When you’re cleaning out your closet, getting rid of the old stuff to make way for new items is a great approach. But if you’re working on your resume, it’s not your best bet. Sure, it keeps your document current, but simply lobbing off your older experiences and incorporating your recent ones is a only a
While I’d never recommend operating with a LinkedIn profile that’s less than fabulous, I get that there are instances when you don’t need a deep-diving profile makeover. Sometimes, all you need is a a spanking-fresh summary to to get by until it’s time for that next twist, turn, or pivot in your career—and hey, I’ve got you covered! A
I don’t quite eat-sleep-breathe personal branding, but there are weeks when I come close. AKA last week. On top of working with my (read: incredible) clients, I've been getting active as a Branded.me mentor and pulling together content for the next six months of my column over at the Daily Muse. But hey, spinning plates is
Everyone hates writing cover letters. Everyone. And hiring managers hate reading them. Why? The average cover letter is crap. There, I said it. When most candidates write a cover letter, they convert their resume into paragraphs of lifeless, overly buttoned-up language. In the Twitter age of 140 characters or less, ain’t nobody got time for that.
We’re not all social media mavens. And, shockingly enough (brace yourself), not everyone is aspiring to be. That’s right, there are still people out there that don’t give a diamond encrusted “F” about how many new Instagram followers they have. Take one of my latest and greatest clients, for example: She’s young and knows what’s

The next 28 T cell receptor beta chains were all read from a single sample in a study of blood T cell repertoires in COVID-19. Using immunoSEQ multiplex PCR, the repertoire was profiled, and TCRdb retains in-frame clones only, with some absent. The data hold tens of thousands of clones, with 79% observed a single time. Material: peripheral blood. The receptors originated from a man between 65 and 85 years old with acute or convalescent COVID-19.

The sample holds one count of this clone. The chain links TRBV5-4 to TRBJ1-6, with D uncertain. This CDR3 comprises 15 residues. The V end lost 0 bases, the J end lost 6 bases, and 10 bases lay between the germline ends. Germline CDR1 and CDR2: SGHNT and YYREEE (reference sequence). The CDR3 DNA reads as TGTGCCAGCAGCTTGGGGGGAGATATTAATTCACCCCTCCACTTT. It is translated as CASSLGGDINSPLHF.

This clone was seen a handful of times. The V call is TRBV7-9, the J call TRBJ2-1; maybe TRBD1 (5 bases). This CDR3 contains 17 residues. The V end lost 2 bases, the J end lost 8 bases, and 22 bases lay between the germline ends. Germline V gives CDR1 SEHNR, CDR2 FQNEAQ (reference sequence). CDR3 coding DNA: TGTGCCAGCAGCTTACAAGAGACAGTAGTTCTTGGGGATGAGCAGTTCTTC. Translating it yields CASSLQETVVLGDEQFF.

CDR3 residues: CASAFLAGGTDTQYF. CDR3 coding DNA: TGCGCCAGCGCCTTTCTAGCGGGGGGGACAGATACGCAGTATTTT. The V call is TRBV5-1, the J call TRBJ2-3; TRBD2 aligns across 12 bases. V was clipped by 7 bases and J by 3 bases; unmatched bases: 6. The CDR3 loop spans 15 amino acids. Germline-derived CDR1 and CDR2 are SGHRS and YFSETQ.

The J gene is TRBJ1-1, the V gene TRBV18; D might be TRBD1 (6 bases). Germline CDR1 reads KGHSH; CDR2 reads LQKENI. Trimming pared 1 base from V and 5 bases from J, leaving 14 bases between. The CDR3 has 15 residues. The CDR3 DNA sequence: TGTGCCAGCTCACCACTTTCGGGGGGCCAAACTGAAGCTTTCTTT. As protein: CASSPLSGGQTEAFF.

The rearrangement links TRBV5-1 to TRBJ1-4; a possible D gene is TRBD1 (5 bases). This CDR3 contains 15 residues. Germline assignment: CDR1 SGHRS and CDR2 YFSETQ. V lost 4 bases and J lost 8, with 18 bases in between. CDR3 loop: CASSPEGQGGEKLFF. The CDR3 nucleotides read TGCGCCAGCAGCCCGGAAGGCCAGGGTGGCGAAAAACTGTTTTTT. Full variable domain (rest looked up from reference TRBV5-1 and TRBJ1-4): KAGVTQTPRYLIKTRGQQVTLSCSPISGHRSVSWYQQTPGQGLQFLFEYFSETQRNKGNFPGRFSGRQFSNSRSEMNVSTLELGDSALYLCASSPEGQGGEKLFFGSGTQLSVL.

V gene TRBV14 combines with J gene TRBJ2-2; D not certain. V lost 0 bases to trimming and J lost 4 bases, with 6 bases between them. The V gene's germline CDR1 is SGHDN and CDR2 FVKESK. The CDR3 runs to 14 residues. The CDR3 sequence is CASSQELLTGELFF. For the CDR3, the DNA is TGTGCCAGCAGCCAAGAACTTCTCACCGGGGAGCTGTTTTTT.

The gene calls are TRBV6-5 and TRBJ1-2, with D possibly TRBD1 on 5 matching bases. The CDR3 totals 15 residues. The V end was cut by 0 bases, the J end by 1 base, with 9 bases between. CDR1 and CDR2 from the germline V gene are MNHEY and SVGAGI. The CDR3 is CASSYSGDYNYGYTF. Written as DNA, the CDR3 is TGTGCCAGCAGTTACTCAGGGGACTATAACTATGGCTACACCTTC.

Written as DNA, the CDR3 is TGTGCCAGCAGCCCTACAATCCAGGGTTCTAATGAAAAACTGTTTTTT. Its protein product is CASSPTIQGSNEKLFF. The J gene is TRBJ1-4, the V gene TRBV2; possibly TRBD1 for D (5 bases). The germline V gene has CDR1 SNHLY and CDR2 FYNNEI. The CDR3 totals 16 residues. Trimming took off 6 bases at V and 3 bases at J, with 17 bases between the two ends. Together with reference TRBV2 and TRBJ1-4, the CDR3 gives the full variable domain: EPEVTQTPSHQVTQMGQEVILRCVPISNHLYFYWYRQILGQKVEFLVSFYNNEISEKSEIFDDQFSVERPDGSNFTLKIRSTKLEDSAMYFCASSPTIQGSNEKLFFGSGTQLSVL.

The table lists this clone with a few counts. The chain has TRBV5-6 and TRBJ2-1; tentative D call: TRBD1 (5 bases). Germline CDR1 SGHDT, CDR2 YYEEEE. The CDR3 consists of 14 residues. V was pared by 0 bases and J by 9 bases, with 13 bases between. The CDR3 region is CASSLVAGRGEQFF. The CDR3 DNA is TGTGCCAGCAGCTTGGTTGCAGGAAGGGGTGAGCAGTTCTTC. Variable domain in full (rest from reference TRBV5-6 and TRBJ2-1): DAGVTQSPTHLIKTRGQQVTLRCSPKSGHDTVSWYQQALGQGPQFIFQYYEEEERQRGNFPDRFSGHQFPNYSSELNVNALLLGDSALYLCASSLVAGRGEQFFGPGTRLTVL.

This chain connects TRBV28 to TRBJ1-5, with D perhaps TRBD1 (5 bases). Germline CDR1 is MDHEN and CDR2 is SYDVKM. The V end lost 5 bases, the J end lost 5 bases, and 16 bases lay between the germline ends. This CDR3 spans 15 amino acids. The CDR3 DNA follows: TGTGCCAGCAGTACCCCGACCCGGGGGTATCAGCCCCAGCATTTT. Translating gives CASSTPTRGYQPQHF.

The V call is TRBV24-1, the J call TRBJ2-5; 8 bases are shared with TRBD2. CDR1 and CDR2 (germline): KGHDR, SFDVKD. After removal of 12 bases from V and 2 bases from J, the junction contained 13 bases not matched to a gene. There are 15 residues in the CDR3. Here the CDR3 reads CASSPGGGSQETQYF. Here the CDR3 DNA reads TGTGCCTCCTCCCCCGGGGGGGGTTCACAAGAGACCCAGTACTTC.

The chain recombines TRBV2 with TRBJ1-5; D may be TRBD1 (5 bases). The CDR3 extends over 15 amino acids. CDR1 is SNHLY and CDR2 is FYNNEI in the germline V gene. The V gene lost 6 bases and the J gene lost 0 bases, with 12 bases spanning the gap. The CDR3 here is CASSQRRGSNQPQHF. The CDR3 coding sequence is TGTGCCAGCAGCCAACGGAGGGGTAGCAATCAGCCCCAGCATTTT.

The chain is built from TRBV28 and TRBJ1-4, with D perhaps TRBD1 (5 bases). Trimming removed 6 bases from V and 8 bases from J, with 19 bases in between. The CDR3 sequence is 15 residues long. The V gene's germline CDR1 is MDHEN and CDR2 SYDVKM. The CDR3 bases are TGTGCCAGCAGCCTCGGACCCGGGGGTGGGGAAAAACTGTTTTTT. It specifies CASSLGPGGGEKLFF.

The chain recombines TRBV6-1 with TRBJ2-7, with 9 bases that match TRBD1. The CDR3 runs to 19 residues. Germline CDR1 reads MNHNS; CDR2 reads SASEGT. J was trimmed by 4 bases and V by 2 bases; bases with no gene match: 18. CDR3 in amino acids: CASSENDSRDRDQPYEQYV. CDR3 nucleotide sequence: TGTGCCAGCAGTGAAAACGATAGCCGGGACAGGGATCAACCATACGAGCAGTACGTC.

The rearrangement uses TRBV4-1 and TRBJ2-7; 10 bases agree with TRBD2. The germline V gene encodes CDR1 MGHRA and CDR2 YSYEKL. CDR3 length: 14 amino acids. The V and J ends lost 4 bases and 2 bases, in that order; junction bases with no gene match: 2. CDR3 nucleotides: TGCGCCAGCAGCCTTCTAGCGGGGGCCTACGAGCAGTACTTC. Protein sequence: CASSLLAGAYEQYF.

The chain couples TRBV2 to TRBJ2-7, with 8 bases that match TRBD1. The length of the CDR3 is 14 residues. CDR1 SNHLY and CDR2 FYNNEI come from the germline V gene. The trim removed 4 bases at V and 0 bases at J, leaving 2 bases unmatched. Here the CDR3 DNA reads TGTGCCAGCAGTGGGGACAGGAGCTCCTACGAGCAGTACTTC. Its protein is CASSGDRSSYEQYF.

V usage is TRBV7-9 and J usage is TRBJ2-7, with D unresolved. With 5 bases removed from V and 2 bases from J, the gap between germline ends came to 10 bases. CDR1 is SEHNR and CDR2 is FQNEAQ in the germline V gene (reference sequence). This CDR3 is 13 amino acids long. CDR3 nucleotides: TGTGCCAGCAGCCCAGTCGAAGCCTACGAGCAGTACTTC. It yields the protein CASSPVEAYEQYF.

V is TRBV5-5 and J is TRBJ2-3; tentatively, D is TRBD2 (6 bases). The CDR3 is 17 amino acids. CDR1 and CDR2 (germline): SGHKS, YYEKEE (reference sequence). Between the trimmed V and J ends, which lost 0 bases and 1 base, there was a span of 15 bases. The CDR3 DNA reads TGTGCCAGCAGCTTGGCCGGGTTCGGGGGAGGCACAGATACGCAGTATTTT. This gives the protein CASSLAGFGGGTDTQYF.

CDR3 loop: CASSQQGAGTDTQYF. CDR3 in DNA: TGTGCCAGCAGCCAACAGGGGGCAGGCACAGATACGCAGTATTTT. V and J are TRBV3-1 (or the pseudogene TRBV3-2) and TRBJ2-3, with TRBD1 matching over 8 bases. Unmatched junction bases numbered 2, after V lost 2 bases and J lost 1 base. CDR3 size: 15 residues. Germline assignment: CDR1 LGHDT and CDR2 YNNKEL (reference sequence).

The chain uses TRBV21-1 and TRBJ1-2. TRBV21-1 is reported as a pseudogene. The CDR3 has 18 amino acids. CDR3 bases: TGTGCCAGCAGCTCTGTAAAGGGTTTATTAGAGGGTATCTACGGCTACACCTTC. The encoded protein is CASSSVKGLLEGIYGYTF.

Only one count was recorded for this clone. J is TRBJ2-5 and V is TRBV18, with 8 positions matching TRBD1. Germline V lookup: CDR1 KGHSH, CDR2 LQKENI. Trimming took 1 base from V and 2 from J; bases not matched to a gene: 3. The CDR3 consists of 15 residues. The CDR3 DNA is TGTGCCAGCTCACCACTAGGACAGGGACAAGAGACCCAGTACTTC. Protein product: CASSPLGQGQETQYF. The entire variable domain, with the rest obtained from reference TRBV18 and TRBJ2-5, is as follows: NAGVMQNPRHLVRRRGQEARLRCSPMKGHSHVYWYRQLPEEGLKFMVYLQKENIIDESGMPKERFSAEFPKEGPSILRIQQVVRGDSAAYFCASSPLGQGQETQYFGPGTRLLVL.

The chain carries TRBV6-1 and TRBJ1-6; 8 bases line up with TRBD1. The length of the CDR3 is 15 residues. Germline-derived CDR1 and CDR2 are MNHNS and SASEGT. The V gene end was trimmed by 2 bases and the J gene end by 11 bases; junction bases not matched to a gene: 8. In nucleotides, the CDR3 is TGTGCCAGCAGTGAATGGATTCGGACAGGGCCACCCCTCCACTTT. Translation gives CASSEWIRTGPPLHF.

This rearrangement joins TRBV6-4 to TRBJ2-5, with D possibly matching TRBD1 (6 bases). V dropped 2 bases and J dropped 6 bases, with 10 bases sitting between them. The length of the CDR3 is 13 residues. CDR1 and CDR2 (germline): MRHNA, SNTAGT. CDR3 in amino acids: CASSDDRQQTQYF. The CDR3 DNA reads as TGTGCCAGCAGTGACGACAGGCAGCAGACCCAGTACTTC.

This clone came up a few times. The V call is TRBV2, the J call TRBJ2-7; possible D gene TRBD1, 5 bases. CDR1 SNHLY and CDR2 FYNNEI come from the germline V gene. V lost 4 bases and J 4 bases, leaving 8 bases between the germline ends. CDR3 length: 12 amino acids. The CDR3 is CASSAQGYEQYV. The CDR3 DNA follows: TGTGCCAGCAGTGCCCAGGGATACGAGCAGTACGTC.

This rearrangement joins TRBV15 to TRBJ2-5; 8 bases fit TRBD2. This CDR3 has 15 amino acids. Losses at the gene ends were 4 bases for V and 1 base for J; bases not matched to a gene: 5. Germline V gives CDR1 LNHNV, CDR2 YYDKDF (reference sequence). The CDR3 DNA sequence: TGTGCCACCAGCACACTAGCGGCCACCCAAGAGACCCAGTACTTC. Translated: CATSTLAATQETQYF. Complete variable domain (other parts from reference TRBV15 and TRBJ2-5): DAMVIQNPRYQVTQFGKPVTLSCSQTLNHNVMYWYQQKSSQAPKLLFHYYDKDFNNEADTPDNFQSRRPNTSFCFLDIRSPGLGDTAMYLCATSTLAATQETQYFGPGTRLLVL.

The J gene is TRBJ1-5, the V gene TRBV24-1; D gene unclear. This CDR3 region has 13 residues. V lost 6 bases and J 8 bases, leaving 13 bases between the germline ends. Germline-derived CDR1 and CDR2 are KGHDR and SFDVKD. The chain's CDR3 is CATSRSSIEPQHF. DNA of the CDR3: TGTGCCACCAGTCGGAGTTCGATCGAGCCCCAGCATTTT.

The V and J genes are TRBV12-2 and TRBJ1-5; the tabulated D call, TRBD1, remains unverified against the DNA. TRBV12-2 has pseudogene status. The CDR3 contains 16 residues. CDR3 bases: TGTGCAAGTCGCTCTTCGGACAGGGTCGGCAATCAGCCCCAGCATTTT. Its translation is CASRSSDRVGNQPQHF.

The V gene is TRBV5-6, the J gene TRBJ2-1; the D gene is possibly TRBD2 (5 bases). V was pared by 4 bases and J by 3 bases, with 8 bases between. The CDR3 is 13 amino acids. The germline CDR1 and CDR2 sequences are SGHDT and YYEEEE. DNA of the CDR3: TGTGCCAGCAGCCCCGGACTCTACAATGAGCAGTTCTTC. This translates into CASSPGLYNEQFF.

The other day, a client approached me for advice on her job search. Extremely frustrated, but still desperate for progress she explained, “I’m doing everything, and nothing seems to be working!” We’ve all been there. At some point or another, everyone toils in vain. I (almost) wish this were a “job search-specific issue,” but it’s
“I’m better in person.” Untrue. You’re not better in person. Or worse on paper. But I can tell you why you think you are. In school, you wrote about what you studied. You wrote about Macbeth, the periodic table, and the War of 1812. You wrote papers. Nobody was teaching you to write about YOU. In fact, we’re usually
Feel free to swap the word “clients” with the term you associate with opportunity. Job offers. Money. Followers. Sales leads. Whatever. You’re about to learn how not to lose “it” by beefing up your job title. Onto the post. I’ll start with an embarrassing fact. Last month I read How to Talk to Anyone: 92 Little